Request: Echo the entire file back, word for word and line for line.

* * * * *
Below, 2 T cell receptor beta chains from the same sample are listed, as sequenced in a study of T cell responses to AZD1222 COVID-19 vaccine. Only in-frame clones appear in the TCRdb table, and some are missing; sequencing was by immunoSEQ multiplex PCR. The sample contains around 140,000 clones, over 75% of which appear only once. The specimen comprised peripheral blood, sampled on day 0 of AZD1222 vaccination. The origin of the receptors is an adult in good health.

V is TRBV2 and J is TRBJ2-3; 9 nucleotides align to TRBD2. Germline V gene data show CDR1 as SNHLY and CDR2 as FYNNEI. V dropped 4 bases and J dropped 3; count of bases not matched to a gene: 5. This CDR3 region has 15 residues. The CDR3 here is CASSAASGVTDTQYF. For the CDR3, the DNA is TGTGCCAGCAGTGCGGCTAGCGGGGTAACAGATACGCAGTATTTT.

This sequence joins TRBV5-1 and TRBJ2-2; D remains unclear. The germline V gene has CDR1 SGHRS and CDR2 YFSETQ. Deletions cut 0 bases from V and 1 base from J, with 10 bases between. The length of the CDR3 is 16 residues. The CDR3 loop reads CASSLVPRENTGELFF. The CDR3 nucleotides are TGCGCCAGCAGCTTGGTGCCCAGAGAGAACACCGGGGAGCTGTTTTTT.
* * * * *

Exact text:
Below, 2 T cell receptor beta chains from the same sample are listed, as sequenced in a study of T cell responses to AZD1222 COVID-19 vaccine. Only in-frame clones appear in the TCRdb table, and some are missing; sequencing was by immunoSEQ multiplex PCR. The sample contains around 140,000 clones, over 75% of which appear only once. The specimen comprised peripheral blood, sampled on day 0 of AZD1222 vaccination. The origin of the receptors is an adult in good health.

V is TRBV2 and J is TRBJ2-3; 9 nucleotides align to TRBD2. Germline V gene data show CDR1 as SNHLY and CDR2 as FYNNEI. V dropped 4 bases and J dropped 3; count of bases not matched to a gene: 5. This CDR3 region has 15 residues. The CDR3 here is CASSAASGVTDTQYF. For the CDR3, the DNA is TGTGCCAGCAGTGCGGCTAGCGGGGTAACAGATACGCAGTATTTT.

This sequence joins TRBV5-1 and TRBJ2-2; D remains unclear. The germline V gene has CDR1 SGHRS and CDR2 YFSETQ. Deletions cut 0 bases from V and 1 base from J, with 10 bases between. The length of the CDR3 is 16 residues. The CDR3 loop reads CASSLVPRENTGELFF. The CDR3 nucleotides are TGCGCCAGCAGCTTGGTGCCCAGAGAGAACACCGGGGAGCTGTTTTTT.